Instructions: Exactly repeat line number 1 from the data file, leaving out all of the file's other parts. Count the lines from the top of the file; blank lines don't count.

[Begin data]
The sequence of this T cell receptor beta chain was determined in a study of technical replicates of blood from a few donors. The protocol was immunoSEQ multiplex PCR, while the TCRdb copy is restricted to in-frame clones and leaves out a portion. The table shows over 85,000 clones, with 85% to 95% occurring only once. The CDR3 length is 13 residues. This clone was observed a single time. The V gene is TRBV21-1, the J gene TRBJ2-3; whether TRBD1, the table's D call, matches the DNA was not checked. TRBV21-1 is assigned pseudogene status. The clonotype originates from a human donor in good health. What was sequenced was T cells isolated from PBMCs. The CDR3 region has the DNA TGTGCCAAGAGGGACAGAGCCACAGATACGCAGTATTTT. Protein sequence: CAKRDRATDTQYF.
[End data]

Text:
The sequence of this T cell receptor beta chain was determined in a study of technical replicates of blood from a few donors. The protocol was immunoSEQ multiplex PCR, while the TCRdb copy is restricted to in-frame clones and leaves out a portion. The table shows over 85,000 clones, with 85% to 95% occurring only once. The CDR3 length is 13 residues. This clone was observed a single time. The V gene is TRBV21-1, the J gene TRBJ2-3; whether TRBD1, the table's D call, matches the DNA was not checked. TRBV21-1 is assigned pseudogene status. The clonotype originates from a human donor in good health. What was sequenced was T cells isolated from PBMCs. The CDR3 region has the DNA TGTGCCAAGAGGGACAGAGCCACAGATACGCAGTATTTT. Protein sequence: CAKRDRATDTQYF.